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  #721  
Old 01-23-2011, 05:04 AM
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Originally Posted by Kataryn View Post
I think the point that Stefan made is that because Lord Nicholas Windsor married a Catholic he is no longer in the line of succession and his children don't come into it at all. But the webpage obviously still list him...
Yes exactly. Should have made my point clear.
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  #722  
Old 01-23-2011, 11:38 AM
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Originally Posted by Kataryn View Post
I think the point that Stefan made is that because Lord Nicholas Windsor married a Catholic he is no longer in the line of succession and his children don't come into it at all. But the webpage obviously still list him...
Ahhh.. that makes perfect sense to me now. I made that post early in the morning and its obvious that I didn't have enough coffee in me yet.
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  #723  
Old 01-24-2011, 01:16 AM
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Originally Posted by Esmerelda View Post
Were the sons baptized Catholic? If not, they would still be in the line of succession even though Nicolas is not because of his marriage.
Lord Nicholas Windsor was excluded from the succession even before his marriage on account of his own conversion to Roman Catholicism.

The Hon. Albert Windsor was initially excluded following his RC baptism, however there followed some debate as to whether infant baptism actually constituted the individual concerned "professing the popish religion" (which is what the Act of Succession excludes.)

It appears that the wisdom is that it doesn't and Albert & Leopold maintain their places in the succession, until such a time as they receive RC confirmation (like their cousins Baron Downpatrick & Lady Marina-Charlotte Windsor.)
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  #724  
Old 01-24-2011, 02:47 AM
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Depending on family traditions this can be very early: I was only nine when I received the confirmation which is meant for much older kids, so couldn't really follow the teachings that are before the ceremony. On reaching the religious maturity age in Germany (that's 14) I left the RC church because of the gender discrimination.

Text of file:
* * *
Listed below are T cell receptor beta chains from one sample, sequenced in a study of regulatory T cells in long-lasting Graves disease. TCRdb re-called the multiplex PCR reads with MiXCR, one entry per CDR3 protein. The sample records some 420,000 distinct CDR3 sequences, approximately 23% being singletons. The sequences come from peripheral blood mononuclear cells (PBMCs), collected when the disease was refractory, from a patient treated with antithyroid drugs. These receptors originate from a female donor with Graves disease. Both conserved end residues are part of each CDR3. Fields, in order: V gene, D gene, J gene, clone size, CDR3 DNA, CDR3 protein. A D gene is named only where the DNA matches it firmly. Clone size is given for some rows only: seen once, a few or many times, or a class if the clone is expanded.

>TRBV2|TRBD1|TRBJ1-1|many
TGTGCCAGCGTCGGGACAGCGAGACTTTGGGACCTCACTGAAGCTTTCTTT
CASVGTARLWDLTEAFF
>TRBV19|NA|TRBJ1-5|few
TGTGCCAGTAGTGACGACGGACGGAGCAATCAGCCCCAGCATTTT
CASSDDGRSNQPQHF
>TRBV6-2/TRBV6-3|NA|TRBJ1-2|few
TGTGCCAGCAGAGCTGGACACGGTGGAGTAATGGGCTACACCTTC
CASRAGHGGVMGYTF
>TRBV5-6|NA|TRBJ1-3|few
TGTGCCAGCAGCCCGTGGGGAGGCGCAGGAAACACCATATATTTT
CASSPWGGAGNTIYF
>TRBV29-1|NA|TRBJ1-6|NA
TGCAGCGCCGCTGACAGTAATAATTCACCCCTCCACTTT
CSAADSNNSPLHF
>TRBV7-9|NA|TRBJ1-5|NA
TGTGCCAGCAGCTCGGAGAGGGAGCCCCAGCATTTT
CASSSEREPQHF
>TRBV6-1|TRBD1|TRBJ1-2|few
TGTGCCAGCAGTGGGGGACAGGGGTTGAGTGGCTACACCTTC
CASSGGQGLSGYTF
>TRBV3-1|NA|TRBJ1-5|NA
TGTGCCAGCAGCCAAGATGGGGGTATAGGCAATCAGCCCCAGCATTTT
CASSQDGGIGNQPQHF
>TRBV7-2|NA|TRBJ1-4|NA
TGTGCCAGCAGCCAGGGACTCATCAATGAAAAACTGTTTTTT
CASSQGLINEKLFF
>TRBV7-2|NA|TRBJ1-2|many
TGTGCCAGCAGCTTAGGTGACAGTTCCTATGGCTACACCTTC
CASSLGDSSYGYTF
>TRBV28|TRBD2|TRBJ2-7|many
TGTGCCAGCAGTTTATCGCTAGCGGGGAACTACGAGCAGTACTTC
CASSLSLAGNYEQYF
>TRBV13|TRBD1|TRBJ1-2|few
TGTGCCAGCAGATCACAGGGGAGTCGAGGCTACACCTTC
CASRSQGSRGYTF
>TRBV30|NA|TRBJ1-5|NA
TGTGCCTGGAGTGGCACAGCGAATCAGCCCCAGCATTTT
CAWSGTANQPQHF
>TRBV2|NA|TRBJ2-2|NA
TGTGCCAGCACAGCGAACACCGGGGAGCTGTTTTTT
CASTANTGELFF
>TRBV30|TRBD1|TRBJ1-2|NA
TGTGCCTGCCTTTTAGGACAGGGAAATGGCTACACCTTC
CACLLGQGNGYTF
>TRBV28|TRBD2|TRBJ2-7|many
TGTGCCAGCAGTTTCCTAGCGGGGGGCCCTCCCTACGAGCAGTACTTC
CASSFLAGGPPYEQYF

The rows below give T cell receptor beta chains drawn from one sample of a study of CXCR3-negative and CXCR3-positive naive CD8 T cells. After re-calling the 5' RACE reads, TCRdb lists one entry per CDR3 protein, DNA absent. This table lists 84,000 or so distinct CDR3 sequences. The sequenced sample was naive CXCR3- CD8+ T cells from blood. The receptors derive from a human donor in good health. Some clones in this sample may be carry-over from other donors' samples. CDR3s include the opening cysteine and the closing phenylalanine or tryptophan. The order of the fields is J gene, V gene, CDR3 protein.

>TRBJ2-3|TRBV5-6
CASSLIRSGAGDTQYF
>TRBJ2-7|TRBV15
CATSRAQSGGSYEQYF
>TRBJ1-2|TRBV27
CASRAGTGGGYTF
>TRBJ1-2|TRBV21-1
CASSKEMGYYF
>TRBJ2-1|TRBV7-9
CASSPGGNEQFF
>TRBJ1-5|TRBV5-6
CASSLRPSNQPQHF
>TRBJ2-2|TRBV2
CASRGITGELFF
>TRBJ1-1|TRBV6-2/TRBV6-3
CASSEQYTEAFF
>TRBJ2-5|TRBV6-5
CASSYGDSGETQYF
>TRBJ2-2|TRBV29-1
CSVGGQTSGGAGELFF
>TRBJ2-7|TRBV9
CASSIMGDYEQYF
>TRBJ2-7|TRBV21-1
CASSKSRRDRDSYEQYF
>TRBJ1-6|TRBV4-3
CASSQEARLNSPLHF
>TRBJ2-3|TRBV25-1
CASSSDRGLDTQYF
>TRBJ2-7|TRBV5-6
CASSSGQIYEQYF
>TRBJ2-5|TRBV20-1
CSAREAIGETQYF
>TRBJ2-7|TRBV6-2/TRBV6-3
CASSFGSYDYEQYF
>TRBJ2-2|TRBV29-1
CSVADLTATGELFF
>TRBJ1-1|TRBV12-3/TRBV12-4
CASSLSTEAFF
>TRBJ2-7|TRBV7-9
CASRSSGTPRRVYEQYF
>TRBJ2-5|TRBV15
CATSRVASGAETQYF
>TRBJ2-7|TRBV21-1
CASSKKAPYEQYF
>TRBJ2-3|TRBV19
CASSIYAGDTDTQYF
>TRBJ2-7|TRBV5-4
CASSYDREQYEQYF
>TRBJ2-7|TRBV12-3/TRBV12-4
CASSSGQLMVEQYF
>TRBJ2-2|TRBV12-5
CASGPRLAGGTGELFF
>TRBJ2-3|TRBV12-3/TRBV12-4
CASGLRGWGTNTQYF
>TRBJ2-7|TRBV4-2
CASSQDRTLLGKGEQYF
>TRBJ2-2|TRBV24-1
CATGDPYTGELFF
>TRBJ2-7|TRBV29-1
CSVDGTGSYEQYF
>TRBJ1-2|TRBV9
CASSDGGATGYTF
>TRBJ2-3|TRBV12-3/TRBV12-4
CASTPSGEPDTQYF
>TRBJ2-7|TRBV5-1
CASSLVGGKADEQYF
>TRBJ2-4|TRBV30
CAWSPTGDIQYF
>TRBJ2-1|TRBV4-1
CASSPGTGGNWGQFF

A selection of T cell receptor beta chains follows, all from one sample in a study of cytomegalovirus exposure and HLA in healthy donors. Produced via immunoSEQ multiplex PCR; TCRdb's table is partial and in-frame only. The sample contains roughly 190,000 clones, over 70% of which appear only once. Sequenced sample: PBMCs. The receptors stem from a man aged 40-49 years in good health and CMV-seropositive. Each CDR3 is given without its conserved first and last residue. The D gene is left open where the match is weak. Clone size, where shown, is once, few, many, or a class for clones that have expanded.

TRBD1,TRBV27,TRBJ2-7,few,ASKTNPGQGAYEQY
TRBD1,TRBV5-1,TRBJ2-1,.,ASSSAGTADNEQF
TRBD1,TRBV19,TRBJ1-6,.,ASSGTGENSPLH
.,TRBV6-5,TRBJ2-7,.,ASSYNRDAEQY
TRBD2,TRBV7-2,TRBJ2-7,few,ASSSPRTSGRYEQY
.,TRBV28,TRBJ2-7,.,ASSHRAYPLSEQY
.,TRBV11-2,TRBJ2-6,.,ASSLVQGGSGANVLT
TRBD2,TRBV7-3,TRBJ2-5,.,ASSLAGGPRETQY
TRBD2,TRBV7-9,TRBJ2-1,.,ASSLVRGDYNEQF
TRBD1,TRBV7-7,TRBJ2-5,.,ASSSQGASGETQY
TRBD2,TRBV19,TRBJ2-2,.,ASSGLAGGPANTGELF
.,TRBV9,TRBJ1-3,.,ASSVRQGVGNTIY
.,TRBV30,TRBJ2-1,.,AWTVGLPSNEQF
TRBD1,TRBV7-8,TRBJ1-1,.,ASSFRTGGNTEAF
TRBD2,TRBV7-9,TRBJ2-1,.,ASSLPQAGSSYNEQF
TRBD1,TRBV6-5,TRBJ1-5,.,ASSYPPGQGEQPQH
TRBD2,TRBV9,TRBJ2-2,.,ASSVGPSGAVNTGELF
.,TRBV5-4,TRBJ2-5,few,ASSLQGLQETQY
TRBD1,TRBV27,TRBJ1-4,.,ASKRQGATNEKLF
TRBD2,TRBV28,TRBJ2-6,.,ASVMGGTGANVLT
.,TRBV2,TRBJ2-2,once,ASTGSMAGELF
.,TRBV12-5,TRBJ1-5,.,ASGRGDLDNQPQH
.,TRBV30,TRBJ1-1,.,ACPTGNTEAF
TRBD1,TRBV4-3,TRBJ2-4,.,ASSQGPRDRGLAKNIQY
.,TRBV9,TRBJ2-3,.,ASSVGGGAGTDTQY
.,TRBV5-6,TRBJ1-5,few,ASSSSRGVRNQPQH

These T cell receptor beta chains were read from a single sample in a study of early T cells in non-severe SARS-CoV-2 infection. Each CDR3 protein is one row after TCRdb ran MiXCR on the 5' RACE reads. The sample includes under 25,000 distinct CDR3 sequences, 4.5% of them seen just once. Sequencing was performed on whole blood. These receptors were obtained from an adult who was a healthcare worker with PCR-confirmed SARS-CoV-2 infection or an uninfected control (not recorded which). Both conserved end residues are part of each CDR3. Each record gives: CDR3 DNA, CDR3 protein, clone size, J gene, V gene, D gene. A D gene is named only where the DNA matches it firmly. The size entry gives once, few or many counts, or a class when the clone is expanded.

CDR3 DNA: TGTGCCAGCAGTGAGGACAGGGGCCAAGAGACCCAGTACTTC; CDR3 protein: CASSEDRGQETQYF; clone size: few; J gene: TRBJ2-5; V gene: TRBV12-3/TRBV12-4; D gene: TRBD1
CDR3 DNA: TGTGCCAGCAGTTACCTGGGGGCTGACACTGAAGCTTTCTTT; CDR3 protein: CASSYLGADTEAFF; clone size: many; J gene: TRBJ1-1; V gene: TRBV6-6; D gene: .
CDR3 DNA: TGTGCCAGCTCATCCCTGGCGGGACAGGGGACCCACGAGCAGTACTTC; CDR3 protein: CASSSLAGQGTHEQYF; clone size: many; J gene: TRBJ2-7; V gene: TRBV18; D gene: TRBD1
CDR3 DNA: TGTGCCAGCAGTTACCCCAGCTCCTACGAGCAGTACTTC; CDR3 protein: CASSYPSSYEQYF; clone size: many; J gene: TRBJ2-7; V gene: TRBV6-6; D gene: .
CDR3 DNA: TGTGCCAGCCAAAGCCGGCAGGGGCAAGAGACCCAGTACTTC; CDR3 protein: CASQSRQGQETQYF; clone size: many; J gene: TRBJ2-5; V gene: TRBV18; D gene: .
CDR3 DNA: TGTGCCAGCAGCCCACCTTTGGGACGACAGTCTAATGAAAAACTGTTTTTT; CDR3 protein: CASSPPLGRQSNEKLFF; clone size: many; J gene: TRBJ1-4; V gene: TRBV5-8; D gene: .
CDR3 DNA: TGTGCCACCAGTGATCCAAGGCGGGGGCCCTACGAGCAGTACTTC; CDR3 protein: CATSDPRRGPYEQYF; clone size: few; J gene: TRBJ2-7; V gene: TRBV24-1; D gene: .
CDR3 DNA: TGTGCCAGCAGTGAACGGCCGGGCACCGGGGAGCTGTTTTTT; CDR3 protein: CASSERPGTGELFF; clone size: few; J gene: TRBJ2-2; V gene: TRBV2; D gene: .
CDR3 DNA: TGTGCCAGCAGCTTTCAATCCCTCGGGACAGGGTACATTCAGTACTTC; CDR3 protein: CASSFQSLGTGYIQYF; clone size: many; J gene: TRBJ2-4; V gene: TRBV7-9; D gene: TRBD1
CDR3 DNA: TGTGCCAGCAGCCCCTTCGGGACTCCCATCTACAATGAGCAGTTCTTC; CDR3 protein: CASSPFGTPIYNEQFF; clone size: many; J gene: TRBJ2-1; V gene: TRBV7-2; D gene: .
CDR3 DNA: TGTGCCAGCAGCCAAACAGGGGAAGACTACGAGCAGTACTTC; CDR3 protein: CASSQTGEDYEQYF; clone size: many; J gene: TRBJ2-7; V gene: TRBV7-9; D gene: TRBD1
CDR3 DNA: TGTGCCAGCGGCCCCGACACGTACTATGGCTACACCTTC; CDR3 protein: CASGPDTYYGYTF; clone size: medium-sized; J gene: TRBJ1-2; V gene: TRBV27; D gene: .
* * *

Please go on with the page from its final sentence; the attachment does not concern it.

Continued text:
So I personally would prefer to wait for the age of religious maturity in Britain and see if the Royal child then decides to change to the CoE.
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  #725  
Old 01-24-2011, 04:11 AM
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If a person hasn't the maturity to profess a faith as their own, then they shouldn't receive the sacrament of confirmation in that faith.

Baron Downpatrick was 15 and Lady Marina-Charlotte Windsor was 16 when they were confirmed into their mother's faith. Lady Amelia Windsor is presently 15 and apparently hasn't been confirmed as a Roman Catholic (as she is still listed in the order of succession.)

As both Albert & Leopold's parents are RCs, then it makes a certain amount of sense that they will in time be confirmed in that faith. But as that will be their choice when they have the necessary maturity, it's good to see that they have the "benefit of the doubt" of remaining in the order of succession in the meantime.
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  #726  
Old 01-29-2011, 01:41 PM
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At the risk of re-hashing ground already covered above (I just joined today), I think it will be virtually impossible to change the rules of succession and keep the crown linked with all 16 realms.

While the U.K. with an unwritten constitution can (relatively) easily pass a new law that updates the succession rules for the U.K., all other realms have to update their laws/constitutions in the same way if (under the Statute of Westminster), the crown is to stay linked.

I don't know about all the realms, but in Canada, constitutional change is virtually impossible. The institution of the monarchy is entrenched and can only be altered by Act of Parliament and ratification by all 10 provinces. They haven't even been able to change some (minor) things when (all) they needed was 7 provinces' support.

We could end up with a different monarch (or even a republic) in Britain while Canada still follows the Act of Settlement.

Imagine King William V of Canada meeting President Tony Blair of the United States of Britain!
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  #727  
Old 01-29-2011, 11:48 PM
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Thanks for bringing up those ideas. I never thought about that. That would certainly create a unique situation in regards to equal inheritance rights especially if a new monarch came down to a sister/brother combination.
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  #728  
Old 01-30-2011, 05:10 PM